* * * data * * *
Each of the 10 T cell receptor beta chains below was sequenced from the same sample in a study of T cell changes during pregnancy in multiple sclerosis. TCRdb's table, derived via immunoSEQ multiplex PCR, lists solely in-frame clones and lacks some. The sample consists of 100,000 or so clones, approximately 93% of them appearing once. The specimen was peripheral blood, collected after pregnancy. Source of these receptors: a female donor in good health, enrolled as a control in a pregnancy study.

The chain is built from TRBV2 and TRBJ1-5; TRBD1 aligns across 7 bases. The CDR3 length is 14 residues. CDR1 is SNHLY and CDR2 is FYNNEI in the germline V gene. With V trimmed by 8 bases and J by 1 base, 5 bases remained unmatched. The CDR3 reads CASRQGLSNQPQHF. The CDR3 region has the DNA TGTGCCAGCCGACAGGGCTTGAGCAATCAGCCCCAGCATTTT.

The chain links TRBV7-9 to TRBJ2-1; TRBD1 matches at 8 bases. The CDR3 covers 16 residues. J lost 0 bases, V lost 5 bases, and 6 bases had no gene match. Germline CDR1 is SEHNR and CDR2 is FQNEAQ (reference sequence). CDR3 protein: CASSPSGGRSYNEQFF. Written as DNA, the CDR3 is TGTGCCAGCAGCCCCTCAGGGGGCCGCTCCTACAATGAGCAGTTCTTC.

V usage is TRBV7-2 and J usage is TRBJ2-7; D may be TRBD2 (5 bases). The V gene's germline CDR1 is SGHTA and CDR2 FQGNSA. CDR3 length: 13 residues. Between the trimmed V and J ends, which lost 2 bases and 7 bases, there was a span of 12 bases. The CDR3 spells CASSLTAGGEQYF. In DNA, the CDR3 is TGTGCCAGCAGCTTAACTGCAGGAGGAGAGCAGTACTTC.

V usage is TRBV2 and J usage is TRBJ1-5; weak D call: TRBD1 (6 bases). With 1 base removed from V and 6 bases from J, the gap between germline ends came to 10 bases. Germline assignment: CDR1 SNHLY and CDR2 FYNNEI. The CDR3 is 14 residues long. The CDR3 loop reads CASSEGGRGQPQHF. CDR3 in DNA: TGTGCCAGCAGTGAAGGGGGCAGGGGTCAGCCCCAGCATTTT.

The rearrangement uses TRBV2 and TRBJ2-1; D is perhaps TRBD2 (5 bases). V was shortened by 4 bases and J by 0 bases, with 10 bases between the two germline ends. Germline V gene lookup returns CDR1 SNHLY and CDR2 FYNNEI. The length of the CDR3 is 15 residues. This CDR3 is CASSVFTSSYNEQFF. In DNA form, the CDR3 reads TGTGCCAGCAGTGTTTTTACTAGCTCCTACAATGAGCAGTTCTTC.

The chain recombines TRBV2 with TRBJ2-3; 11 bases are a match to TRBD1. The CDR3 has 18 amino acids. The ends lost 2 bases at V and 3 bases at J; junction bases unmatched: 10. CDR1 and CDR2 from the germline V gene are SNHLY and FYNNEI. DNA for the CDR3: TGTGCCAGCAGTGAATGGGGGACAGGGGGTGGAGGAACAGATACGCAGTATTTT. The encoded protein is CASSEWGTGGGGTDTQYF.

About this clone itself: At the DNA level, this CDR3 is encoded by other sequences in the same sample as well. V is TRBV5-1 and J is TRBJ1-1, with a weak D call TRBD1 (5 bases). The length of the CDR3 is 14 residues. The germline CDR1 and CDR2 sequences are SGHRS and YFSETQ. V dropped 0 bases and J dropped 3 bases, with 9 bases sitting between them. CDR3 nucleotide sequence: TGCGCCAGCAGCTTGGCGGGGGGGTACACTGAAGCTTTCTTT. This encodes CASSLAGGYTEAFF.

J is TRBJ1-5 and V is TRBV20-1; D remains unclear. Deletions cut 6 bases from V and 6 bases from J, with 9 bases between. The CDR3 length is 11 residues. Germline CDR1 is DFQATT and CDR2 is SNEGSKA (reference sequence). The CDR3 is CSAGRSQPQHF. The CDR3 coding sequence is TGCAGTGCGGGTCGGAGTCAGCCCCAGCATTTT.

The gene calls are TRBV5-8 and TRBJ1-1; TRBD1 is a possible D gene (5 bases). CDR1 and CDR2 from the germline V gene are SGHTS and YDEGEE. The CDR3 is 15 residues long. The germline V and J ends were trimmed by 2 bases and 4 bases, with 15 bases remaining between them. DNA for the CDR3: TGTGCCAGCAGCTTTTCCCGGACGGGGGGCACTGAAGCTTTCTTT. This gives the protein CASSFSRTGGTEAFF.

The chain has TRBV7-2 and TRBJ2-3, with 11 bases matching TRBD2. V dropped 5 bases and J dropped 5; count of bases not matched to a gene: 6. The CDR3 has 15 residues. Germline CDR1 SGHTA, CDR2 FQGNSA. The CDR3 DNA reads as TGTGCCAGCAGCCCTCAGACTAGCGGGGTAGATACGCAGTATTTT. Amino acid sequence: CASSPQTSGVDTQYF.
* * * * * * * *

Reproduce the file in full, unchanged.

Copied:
Each of the 10 T cell receptor beta chains below was sequenced from the same sample in a study of T cell changes during pregnancy in multiple sclerosis. TCRdb's table, derived via immunoSEQ multiplex PCR, lists solely in-frame clones and lacks some. The sample consists of 100,000 or so clones, approximately 93% of them appearing once. The specimen was peripheral blood, collected after pregnancy. Source of these receptors: a female donor in good health, enrolled as a control in a pregnancy study.

The chain is built from TRBV2 and TRBJ1-5; TRBD1 aligns across 7 bases. The CDR3 length is 14 residues. CDR1 is SNHLY and CDR2 is FYNNEI in the germline V gene. With V trimmed by 8 bases and J by 1 base, 5 bases remained unmatched. The CDR3 reads CASRQGLSNQPQHF. The CDR3 region has the DNA TGTGCCAGCCGACAGGGCTTGAGCAATCAGCCCCAGCATTTT.

The chain links TRBV7-9 to TRBJ2-1; TRBD1 matches at 8 bases. The CDR3 covers 16 residues. J lost 0 bases, V lost 5 bases, and 6 bases had no gene match. Germline CDR1 is SEHNR and CDR2 is FQNEAQ (reference sequence). CDR3 protein: CASSPSGGRSYNEQFF. Written as DNA, the CDR3 is TGTGCCAGCAGCCCCTCAGGGGGCCGCTCCTACAATGAGCAGTTCTTC.

V usage is TRBV7-2 and J usage is TRBJ2-7; D may be TRBD2 (5 bases). The V gene's germline CDR1 is SGHTA and CDR2 FQGNSA. CDR3 length: 13 residues. Between the trimmed V and J ends, which lost 2 bases and 7 bases, there was a span of 12 bases. The CDR3 spells CASSLTAGGEQYF. In DNA, the CDR3 is TGTGCCAGCAGCTTAACTGCAGGAGGAGAGCAGTACTTC.

V usage is TRBV2 and J usage is TRBJ1-5; weak D call: TRBD1 (6 bases). With 1 base removed from V and 6 bases from J, the gap between germline ends came to 10 bases. Germline assignment: CDR1 SNHLY and CDR2 FYNNEI. The CDR3 is 14 residues long. The CDR3 loop reads CASSEGGRGQPQHF. CDR3 in DNA: TGTGCCAGCAGTGAAGGGGGCAGGGGTCAGCCCCAGCATTTT.

The rearrangement uses TRBV2 and TRBJ2-1; D is perhaps TRBD2 (5 bases). V was shortened by 4 bases and J by 0 bases, with 10 bases between the two germline ends. Germline V gene lookup returns CDR1 SNHLY and CDR2 FYNNEI. The length of the CDR3 is 15 residues. This CDR3 is CASSVFTSSYNEQFF. In DNA form, the CDR3 reads TGTGCCAGCAGTGTTTTTACTAGCTCCTACAATGAGCAGTTCTTC.

The chain recombines TRBV2 with TRBJ2-3; 11 bases are a match to TRBD1. The CDR3 has 18 amino acids. The ends lost 2 bases at V and 3 bases at J; junction bases unmatched: 10. CDR1 and CDR2 from the germline V gene are SNHLY and FYNNEI. DNA for the CDR3: TGTGCCAGCAGTGAATGGGGGACAGGGGGTGGAGGAACAGATACGCAGTATTTT. The encoded protein is CASSEWGTGGGGTDTQYF.

About this clone itself: At the DNA level, this CDR3 is encoded by other sequences in the same sample as well. V is TRBV5-1 and J is TRBJ1-1, with a weak D call TRBD1 (5 bases). The length of the CDR3 is 14 residues. The germline CDR1 and CDR2 sequences are SGHRS and YFSETQ. V dropped 0 bases and J dropped 3 bases, with 9 bases sitting between them. CDR3 nucleotide sequence: TGCGCCAGCAGCTTGGCGGGGGGGTACACTGAAGCTTTCTTT. This encodes CASSLAGGYTEAFF.

J is TRBJ1-5 and V is TRBV20-1; D remains unclear. Deletions cut 6 bases from V and 6 bases from J, with 9 bases between. The CDR3 length is 11 residues. Germline CDR1 is DFQATT and CDR2 is SNEGSKA (reference sequence). The CDR3 is CSAGRSQPQHF. The CDR3 coding sequence is TGCAGTGCGGGTCGGAGTCAGCCCCAGCATTTT.

The gene calls are TRBV5-8 and TRBJ1-1; TRBD1 is a possible D gene (5 bases). CDR1 and CDR2 from the germline V gene are SGHTS and YDEGEE. The CDR3 is 15 residues long. The germline V and J ends were trimmed by 2 bases and 4 bases, with 15 bases remaining between them. DNA for the CDR3: TGTGCCAGCAGCTTTTCCCGGACGGGGGGCACTGAAGCTTTCTTT. This gives the protein CASSFSRTGGTEAFF.

The chain has TRBV7-2 and TRBJ2-3, with 11 bases matching TRBD2. V dropped 5 bases and J dropped 5; count of bases not matched to a gene: 6. The CDR3 has 15 residues. Germline CDR1 SGHTA, CDR2 FQGNSA. The CDR3 DNA reads as TGTGCCAGCAGCCCTCAGACTAGCGGGGTAGATACGCAGTATTTT. Amino acid sequence: CASSPQTSGVDTQYF.